Since many tourists do not know the area, they eat a lunch of really bland food offered at the visitor center. A asked a tour guide where is there a good place to grab lunch, and they recommended Sebastian's cafe right across the highway from Hearst castle. 5 min drive, MAX. That is where you can purchase Hearst Castle Wine and steaks from their grass fed cattle. Yeah, Hearst Castle has their own vineyard and is also an active cattle ranch.

$11 for a burger of grass fed beef. It was delicious.

Also, the tasting fee ($12) is waved with a purchase of any bottle of wine. I'm not really a wine guy, more whiskey and scotch, but I know enough to be competent at a tasting, and it was GOOD. I mean, really GOOD... Their wines are award winning, but because they're sold in a really small niche markets, Hearst Castle Wines aren't seen in major stores or restaurants. Apparently, other than a small store in Los Angeles, and ordering online, you can only buy and taste at Sebatian's Cafe. I ended up buying two cases of wine to bring home and to give as gifts.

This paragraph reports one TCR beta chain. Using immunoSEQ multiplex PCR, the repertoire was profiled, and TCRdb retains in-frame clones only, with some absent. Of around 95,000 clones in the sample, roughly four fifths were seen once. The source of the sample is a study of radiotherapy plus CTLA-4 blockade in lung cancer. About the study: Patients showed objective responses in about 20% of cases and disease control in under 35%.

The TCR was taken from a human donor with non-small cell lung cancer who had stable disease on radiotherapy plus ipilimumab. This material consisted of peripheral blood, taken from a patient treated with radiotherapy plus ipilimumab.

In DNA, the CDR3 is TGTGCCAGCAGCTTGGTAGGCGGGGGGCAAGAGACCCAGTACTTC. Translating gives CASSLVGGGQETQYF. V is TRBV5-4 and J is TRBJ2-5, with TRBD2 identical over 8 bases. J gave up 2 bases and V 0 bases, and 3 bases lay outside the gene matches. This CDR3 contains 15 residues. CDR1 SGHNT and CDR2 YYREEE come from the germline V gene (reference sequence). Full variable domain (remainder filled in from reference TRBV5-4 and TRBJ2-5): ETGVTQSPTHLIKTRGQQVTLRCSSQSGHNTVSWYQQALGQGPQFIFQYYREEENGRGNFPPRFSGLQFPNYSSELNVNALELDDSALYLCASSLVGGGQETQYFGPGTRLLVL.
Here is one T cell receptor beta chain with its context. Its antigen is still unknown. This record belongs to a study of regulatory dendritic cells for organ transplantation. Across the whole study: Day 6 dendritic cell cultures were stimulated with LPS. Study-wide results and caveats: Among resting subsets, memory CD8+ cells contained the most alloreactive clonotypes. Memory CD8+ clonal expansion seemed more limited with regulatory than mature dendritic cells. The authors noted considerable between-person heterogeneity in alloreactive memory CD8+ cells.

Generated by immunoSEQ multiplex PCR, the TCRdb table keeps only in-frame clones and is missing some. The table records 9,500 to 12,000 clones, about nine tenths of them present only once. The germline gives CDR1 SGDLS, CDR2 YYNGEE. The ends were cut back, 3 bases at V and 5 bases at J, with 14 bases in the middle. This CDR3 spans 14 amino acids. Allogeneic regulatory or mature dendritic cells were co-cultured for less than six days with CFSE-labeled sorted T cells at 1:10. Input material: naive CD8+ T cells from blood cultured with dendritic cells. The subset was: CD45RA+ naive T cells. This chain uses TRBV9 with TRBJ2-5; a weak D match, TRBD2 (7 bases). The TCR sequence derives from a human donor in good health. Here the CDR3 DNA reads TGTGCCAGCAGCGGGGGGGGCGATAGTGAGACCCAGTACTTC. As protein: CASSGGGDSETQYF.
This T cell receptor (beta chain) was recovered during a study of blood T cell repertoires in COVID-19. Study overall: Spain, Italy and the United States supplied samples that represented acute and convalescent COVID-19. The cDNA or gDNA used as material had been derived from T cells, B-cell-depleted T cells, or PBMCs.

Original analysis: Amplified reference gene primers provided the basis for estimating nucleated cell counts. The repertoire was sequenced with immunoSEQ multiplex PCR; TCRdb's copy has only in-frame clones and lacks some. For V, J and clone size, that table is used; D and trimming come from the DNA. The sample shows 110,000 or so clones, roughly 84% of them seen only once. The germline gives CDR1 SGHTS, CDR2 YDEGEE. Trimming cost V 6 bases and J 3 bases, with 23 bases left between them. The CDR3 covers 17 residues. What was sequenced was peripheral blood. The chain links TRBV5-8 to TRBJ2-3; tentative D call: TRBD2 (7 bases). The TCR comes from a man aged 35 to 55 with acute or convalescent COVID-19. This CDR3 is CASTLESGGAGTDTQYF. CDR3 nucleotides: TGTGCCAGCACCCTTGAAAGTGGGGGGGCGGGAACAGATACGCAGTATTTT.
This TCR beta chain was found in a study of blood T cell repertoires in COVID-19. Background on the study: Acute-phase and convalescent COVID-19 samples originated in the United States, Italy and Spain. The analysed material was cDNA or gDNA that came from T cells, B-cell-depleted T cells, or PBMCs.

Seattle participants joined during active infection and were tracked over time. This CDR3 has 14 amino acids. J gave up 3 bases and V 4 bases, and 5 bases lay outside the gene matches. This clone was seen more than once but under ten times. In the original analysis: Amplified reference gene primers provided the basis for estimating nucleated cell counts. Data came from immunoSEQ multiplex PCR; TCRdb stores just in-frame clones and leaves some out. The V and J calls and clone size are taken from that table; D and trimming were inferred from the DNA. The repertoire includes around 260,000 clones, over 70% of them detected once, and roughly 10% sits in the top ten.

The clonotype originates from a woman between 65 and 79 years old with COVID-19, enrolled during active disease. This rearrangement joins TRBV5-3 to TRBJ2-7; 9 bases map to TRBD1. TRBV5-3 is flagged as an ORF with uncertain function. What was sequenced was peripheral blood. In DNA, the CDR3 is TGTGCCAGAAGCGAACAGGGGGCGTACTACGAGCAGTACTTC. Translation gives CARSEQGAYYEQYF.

I sobered up with a walk along the coast, then took my time Driving along the highway, there are many places to stop and take in the view

Made camp in Morro Bay at a campsite:

Then made the 5 min walk to the beach to take more pictures:

I spent most of the evening into the night playing with my camera, taking more photos of the landscape, and ended up going to bed around midnight. I woke up at dawn, made a relaxing breakfast and headed home that Saturday Morning.

Overall, it was an amazing trip and worth the time. When I turned in my receipts on Monday, I actually came out ahead being much cheaper than if I stuck to the initial plan of flying, hotel, conference, fly back. My bosses work happy, and I was definitely grateful for the opportunity for a great road trip and a great work environment.